Elk River, Landslide and Foster Lakes, Strathcona Park, BC

Distance from Victoria : 4-4h30 drive
Elevation gain : about 700m to Foster Lake
24km round-trip to Foster Lake, about 12hrs total

This summer I was finally able to get my first overnight hike on Vancouver Island since the West Coast Trail back in 2013. I had planned to hike to Landslide Lake last year at the end of August, however, we had to cancel after reaching Campbell River due to the heavy smoke from the BC wild fires. This time, we made it with gorgeous weather and great trail conditions.

The trailhead is easy to find from the main road in Strathcona, not long after driving in front of the Buttle Lake Campground. There is also an outhouse near the parking to make sure you are all ready for the hike! I did quite a bit of research before arriving to the trail, as I found a bit of confusing information about the distances and times. I’ve read some people saying they did the trail to Landslide lake in a one-day round-trip in about 4-5 hours, which I think gave me a false impression of the actual time to expect on the trail. I am quite an experienced hiker, however I have never been a fast hiker whenever there is some elevation gain. I can usually trust the average reported times from hiking textbooks or popular hiking webpages as my hiking time including my breaks and lunch. In this case, the trailhead information stated that the trail was about 6-7hours round-trip to Landslide Lake, and that is what I would plan with a light pack. There also seemed to be a disconnect between reported distances between trip reports and hiking books (GPS trip reports showing about 2km extra than stated in books) – however, as I do not track my own trails, I will report here the information I had from trail map and books.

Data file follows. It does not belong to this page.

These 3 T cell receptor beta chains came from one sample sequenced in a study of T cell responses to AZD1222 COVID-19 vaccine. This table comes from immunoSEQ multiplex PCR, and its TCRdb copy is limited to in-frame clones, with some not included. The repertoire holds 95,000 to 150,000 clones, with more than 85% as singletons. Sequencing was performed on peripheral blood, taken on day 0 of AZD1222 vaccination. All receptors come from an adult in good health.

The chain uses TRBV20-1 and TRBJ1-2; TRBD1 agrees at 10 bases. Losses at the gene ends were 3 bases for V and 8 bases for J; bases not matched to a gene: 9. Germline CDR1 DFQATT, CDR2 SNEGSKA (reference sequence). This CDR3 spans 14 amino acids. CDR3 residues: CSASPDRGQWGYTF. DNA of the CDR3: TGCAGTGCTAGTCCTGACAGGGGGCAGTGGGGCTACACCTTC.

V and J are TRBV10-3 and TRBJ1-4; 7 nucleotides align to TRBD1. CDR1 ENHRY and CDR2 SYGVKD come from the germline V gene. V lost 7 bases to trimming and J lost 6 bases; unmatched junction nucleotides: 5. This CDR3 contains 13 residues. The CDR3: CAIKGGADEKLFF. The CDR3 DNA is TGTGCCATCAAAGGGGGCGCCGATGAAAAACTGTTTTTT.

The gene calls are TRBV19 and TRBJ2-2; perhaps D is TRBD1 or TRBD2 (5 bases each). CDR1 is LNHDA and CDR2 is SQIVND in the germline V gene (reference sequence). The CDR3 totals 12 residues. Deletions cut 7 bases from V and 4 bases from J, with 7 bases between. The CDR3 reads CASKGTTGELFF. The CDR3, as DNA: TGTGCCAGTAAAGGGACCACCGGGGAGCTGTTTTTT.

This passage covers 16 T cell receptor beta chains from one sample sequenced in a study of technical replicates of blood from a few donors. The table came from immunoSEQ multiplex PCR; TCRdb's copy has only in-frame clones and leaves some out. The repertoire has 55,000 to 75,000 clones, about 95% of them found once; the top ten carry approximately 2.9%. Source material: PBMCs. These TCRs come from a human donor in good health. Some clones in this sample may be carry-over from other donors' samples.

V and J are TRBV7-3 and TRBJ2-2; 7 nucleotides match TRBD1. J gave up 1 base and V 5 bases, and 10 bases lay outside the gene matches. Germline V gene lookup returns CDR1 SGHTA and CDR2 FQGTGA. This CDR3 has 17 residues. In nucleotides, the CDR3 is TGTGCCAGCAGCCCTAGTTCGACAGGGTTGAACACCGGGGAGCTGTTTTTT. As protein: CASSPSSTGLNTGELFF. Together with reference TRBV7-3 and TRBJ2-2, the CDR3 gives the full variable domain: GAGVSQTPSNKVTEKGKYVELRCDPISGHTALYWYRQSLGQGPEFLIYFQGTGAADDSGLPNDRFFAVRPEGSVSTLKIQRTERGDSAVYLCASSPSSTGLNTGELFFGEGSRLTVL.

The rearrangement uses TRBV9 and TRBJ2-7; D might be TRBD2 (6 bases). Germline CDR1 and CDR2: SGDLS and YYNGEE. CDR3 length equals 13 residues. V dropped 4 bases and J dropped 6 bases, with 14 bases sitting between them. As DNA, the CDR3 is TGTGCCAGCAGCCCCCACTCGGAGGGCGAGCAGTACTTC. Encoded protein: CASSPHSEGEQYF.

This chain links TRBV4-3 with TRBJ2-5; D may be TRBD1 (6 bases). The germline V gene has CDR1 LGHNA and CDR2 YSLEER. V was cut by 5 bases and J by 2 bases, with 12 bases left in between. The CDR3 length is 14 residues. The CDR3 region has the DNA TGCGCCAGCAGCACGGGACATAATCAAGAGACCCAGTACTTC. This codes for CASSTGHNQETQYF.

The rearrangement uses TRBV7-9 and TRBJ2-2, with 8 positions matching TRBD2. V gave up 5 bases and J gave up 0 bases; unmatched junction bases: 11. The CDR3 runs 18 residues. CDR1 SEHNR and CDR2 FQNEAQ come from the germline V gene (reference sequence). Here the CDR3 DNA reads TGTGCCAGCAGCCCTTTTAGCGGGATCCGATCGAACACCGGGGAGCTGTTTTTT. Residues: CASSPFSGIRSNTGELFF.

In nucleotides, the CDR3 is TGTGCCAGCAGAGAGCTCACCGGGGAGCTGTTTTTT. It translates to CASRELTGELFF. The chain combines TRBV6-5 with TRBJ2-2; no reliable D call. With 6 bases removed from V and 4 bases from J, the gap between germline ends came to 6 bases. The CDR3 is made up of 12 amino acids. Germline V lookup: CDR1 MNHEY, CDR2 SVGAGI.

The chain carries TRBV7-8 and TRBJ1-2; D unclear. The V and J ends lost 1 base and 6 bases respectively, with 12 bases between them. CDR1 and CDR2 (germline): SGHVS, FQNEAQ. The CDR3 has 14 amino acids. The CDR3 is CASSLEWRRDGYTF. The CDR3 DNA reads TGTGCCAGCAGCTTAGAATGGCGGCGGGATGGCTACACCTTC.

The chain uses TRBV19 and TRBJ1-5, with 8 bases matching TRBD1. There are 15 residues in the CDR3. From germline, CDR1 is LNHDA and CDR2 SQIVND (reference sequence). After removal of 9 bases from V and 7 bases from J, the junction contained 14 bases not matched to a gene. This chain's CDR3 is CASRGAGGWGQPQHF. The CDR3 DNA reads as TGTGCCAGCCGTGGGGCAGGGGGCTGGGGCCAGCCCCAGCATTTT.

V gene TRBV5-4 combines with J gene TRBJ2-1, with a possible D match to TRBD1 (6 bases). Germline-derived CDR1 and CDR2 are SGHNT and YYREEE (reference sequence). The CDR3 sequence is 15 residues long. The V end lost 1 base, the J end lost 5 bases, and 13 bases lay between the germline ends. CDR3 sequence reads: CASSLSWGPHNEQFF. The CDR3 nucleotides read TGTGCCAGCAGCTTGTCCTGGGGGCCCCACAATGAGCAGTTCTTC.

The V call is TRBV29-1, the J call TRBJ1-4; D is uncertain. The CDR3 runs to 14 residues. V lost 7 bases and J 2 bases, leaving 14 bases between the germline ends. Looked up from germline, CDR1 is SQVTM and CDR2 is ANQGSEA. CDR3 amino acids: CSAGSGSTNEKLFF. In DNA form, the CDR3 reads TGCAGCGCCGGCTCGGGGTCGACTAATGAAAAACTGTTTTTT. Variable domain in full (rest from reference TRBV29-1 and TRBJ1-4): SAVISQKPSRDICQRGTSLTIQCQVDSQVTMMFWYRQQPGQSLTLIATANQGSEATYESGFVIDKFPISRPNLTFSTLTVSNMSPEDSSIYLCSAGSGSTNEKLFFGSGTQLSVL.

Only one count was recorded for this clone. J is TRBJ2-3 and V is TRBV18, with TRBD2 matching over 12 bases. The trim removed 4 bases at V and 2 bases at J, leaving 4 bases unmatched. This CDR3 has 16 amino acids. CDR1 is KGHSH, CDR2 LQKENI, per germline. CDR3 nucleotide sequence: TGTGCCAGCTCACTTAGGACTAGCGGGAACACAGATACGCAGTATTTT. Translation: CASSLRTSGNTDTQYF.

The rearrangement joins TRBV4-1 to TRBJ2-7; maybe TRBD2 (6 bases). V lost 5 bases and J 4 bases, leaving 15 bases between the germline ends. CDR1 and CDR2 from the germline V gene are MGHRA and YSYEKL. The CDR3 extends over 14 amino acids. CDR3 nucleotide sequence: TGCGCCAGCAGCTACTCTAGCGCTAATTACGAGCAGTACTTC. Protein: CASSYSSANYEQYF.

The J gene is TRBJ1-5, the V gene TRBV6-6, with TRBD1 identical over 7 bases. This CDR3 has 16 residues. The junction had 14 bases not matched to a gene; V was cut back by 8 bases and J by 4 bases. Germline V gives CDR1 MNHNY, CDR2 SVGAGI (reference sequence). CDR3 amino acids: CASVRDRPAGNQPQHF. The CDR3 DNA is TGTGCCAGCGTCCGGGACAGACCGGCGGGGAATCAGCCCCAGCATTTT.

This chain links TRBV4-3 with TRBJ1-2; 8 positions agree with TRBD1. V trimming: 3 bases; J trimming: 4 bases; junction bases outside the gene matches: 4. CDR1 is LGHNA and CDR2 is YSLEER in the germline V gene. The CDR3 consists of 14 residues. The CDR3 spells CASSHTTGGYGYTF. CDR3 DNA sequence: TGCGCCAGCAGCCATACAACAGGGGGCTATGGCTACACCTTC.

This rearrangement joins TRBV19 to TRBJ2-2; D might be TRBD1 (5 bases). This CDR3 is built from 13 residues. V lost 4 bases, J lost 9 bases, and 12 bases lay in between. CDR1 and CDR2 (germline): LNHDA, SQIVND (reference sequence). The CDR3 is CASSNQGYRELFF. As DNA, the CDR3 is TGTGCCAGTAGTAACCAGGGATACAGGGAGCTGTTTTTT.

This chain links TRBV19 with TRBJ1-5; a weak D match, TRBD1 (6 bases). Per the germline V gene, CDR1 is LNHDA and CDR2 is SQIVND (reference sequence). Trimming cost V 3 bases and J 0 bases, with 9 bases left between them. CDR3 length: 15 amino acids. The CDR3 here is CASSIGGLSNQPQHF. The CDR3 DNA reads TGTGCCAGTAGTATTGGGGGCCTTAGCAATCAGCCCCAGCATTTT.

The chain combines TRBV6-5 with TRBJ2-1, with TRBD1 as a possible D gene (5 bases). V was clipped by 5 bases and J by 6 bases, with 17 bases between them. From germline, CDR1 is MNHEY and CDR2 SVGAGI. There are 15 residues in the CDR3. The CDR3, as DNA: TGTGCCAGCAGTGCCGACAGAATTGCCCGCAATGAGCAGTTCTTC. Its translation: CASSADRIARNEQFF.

The first portion of the trail until the campgrounds is mainly covered in the forest. The first portion is a second growth, and the second portion of the trail up to the second campground is in an old growth forest. At first, you will cross a valley under some powerlines and then start going uphill along switchbacks in the forest. The river will be on your left most of the time, sometimes accessible and visible, sometimes just as an echo of the rushing water going down the rocks. The first campground is 6km from the trailhead. If you had a late start, this is probably where you want to stop and camp. I was surprised by the “wildness” of the camping area in this park. Coming from the mainland, I was used to have a designated tent pad area and very strick zones in the backcountry. The campgrounds here are pretty much clearings in the trees near the water or in the forest, and pitch you tent as you see fit. I was happy that we pushed to the second campsite, so we were closer to the lake for our second day.

Between the first and second campground, you will reach a few major creeks (mainly dried or crossing on a bridge), as well as see 2 bigger waterfalls on your right. We hiked this trail in early July and didn’t have any issue with the water level, although I have heard it can be a bit trickier if you hike it earlier in the season. After 9km from the trailhead, you will reach the second campground where we set camp for 2 nights. I wouldn’t stay that the trail up to that point is difficult – the ground is quite even, a bit rocky sometimes with lots of roots, but nothing really difficult to deal with. However, do not underestimate the distance, especially with a heavy pack. We were quite tired by the time we got to the campground, even though we only gained about 550m elevation gain from the trailhead (most of which was felt in the last 2 km).